Research output: Contribution to journal › Article

**A (very short) introduction to buildings.** / Everitt, Brent.

Research output: Contribution to journal › Article

Everitt, B 2014, 'A (very short) introduction to buildings', *Expositiones Mathematicae*, vol. 32, no. 3, pp. 221-247. https://doi.org/10.1016/j.exmath.2013.10.001

Everitt, B. (2014). A (very short) introduction to buildings. *Expositiones Mathematicae*, *32*(3), 221-247. https://doi.org/10.1016/j.exmath.2013.10.001

Everitt B. A (very short) introduction to buildings. Expositiones Mathematicae. 2014;32(3):221-247. https://doi.org/10.1016/j.exmath.2013.10.001

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title = "A (very short) introduction to buildings",

abstract = "These lectures are an informal elementary introduction to buildings. They are written for, and by, a non-expert. The aim is to get to the definition of a building and feel that it is an entirely natural thing. To maintain the lecture style examples have replaced proofs. The notes at the end indicate where these proofs can be found. The lectures are a distillation of the first few chapters of the books of Abramenko and Brown and of Ronan. Lecture 1 illustrates all the features of a building in the context of an example, but without mentioning any building terminology. In principle anyone could read this. Lectures 2-4 firm-up and generalize these specifics: Coxeter groups appear in Lecture 2, chambers systems in Lecture 3 and the definition of a building in Lecture 4. Lecture 5 addresses where buildings come from by describing the first important example: the spherical building of an algebraic group.",

keywords = "Building, Coxeter group, Chamber system, Algebraic group",

author = "Brent Everitt",

note = "(c) 2013 Elsevier. This is an author produced version of a paper published in Expositiones Mathematicae. Uploaded in accordance with the publisher's self-archiving policy.",

year = "2014",

doi = "10.1016/j.exmath.2013.10.001",

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N2 - These lectures are an informal elementary introduction to buildings. They are written for, and by, a non-expert. The aim is to get to the definition of a building and feel that it is an entirely natural thing. To maintain the lecture style examples have replaced proofs. The notes at the end indicate where these proofs can be found. The lectures are a distillation of the first few chapters of the books of Abramenko and Brown and of Ronan. Lecture 1 illustrates all the features of a building in the context of an example, but without mentioning any building terminology. In principle anyone could read this. Lectures 2-4 firm-up and generalize these specifics: Coxeter groups appear in Lecture 2, chambers systems in Lecture 3 and the definition of a building in Lecture 4. Lecture 5 addresses where buildings come from by describing the first important example: the spherical building of an algebraic group.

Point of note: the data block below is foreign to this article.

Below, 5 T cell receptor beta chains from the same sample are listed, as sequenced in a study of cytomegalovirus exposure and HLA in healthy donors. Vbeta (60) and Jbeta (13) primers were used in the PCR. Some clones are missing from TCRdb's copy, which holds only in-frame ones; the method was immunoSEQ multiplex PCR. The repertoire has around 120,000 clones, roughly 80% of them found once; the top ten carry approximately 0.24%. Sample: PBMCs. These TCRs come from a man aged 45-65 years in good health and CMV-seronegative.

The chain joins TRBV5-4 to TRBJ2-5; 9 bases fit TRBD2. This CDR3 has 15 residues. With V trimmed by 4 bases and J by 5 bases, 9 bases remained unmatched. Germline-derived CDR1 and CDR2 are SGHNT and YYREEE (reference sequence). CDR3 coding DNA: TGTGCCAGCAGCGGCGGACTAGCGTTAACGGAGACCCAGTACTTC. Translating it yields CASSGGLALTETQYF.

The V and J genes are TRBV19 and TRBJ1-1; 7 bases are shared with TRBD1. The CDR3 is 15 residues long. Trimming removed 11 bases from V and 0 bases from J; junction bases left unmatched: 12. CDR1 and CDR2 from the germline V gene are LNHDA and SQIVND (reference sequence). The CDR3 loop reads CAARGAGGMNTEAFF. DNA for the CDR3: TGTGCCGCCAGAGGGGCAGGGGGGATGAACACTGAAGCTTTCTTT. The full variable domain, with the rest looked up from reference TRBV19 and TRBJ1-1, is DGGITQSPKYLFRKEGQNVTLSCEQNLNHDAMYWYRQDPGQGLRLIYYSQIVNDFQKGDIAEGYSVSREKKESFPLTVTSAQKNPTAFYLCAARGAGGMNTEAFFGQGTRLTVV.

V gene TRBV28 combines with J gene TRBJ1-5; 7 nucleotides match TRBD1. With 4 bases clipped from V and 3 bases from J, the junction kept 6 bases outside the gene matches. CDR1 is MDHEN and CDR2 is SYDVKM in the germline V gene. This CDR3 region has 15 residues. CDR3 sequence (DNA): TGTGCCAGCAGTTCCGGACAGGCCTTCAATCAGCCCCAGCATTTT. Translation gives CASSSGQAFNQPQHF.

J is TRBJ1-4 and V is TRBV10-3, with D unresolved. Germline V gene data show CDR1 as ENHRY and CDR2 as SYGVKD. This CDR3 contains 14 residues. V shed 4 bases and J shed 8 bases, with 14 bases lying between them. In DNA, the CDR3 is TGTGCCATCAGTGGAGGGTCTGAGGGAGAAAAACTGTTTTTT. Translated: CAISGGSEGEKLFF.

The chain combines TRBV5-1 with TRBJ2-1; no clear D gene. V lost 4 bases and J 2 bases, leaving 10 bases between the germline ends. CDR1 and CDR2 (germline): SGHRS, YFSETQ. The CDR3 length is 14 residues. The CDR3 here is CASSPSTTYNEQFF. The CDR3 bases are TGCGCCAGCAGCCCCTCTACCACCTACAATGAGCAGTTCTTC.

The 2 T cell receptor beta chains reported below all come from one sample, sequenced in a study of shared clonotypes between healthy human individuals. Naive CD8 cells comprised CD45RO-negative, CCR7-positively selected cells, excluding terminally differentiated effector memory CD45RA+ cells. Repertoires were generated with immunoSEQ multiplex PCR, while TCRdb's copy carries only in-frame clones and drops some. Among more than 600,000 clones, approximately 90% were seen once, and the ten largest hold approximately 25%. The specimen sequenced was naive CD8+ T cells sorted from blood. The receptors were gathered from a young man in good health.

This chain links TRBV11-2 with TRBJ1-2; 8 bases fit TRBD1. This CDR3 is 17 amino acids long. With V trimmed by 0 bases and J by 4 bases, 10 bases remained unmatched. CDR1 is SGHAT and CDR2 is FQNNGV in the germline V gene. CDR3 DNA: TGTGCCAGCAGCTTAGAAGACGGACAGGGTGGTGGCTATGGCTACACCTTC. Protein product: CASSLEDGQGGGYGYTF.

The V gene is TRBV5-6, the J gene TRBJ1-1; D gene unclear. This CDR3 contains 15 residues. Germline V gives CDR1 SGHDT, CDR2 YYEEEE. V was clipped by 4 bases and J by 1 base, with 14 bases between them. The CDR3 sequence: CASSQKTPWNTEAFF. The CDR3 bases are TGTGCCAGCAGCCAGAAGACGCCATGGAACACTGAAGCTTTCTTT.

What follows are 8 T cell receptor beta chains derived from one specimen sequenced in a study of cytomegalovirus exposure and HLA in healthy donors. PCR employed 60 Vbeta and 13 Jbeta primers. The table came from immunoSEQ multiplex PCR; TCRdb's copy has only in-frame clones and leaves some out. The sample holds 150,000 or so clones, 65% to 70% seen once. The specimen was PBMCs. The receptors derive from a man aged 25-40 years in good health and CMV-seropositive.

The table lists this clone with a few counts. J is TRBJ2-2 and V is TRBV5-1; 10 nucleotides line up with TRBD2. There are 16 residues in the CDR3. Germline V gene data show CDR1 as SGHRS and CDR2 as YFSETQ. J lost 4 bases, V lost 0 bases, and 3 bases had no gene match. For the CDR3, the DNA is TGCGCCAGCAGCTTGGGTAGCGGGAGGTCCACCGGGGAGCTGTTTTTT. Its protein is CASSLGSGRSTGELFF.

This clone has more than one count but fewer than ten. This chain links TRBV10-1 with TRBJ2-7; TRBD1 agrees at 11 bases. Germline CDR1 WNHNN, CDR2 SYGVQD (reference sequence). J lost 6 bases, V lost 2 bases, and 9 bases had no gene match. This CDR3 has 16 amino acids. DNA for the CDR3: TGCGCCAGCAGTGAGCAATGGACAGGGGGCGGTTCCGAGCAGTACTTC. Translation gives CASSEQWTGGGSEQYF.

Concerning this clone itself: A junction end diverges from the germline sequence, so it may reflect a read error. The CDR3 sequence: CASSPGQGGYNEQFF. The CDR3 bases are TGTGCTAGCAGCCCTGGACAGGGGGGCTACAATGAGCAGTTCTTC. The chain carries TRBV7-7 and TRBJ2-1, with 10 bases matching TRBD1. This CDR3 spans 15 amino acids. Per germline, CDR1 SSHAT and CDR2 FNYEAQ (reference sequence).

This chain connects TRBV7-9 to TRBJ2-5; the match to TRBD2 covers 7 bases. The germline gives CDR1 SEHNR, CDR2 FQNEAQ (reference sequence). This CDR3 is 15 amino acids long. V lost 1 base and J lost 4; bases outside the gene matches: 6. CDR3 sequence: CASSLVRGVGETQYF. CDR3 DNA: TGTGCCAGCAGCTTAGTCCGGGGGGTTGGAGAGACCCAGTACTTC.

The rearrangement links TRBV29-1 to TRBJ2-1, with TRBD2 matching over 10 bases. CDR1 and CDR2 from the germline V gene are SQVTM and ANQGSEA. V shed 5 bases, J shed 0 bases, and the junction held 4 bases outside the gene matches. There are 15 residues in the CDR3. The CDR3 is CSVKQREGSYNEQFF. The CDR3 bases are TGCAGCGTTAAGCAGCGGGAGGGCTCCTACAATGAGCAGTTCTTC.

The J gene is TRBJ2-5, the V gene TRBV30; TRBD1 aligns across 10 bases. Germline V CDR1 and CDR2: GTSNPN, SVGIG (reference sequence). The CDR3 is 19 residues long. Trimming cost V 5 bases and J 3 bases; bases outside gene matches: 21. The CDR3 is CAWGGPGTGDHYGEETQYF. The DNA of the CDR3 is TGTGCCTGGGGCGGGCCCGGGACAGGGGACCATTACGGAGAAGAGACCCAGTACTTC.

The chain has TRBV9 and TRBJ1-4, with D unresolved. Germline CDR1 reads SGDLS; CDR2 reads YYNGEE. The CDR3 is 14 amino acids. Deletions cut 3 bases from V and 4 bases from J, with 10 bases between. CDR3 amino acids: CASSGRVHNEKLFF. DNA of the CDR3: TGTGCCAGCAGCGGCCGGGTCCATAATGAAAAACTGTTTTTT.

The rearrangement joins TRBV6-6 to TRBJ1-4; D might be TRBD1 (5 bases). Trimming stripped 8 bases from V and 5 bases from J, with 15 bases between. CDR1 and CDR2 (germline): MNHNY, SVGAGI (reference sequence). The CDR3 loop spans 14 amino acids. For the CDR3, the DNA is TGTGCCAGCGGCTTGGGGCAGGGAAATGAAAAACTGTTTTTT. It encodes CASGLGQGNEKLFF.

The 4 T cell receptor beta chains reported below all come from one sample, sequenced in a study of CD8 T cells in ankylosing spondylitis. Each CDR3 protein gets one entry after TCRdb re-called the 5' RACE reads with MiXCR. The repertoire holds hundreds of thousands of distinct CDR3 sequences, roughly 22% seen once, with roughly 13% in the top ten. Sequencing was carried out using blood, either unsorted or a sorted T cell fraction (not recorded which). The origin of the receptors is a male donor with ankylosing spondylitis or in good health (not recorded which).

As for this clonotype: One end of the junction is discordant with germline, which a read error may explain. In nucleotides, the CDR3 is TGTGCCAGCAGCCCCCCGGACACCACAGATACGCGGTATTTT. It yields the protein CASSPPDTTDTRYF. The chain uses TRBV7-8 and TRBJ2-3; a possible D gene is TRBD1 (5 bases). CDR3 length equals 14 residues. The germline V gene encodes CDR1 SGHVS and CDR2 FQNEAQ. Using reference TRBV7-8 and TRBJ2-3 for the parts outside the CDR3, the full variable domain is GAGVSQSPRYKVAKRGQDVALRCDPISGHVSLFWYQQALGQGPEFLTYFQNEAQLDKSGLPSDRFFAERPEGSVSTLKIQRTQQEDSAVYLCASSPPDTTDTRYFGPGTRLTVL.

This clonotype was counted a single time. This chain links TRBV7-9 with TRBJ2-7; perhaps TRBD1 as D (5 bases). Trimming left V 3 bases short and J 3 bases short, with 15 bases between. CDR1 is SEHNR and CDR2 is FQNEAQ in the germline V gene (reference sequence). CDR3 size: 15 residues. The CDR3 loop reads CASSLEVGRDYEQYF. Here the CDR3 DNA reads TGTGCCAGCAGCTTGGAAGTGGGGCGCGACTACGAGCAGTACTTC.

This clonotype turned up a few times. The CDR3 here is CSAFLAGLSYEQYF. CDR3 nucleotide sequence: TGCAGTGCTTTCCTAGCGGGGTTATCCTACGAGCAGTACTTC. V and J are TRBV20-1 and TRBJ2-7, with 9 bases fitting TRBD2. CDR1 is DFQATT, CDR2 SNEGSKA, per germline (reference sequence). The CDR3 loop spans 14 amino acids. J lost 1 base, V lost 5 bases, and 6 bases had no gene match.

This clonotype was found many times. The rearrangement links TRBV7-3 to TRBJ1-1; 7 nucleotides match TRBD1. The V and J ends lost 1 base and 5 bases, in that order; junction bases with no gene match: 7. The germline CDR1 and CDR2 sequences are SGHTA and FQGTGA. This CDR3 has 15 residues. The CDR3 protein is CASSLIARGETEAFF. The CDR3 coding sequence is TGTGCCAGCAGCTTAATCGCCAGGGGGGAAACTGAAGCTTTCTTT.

AB - These lectures are an informal elementary introduction to buildings. They are written for, and by, a non-expert. The aim is to get to the definition of a building and feel that it is an entirely natural thing. To maintain the lecture style examples have replaced proofs. The notes at the end indicate where these proofs can be found. The lectures are a distillation of the first few chapters of the books of Abramenko and Brown and of Ronan. Lecture 1 illustrates all the features of a building in the context of an example, but without mentioning any building terminology. In principle anyone could read this. Lectures 2-4 firm-up and generalize these specifics: Coxeter groups appear in Lecture 2, chambers systems in Lecture 3 and the definition of a building in Lecture 4. Lecture 5 addresses where buildings come from by describing the first important example: the spherical building of an algebraic group.

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KW - Coxeter group

KW - Chamber system

KW - Algebraic group

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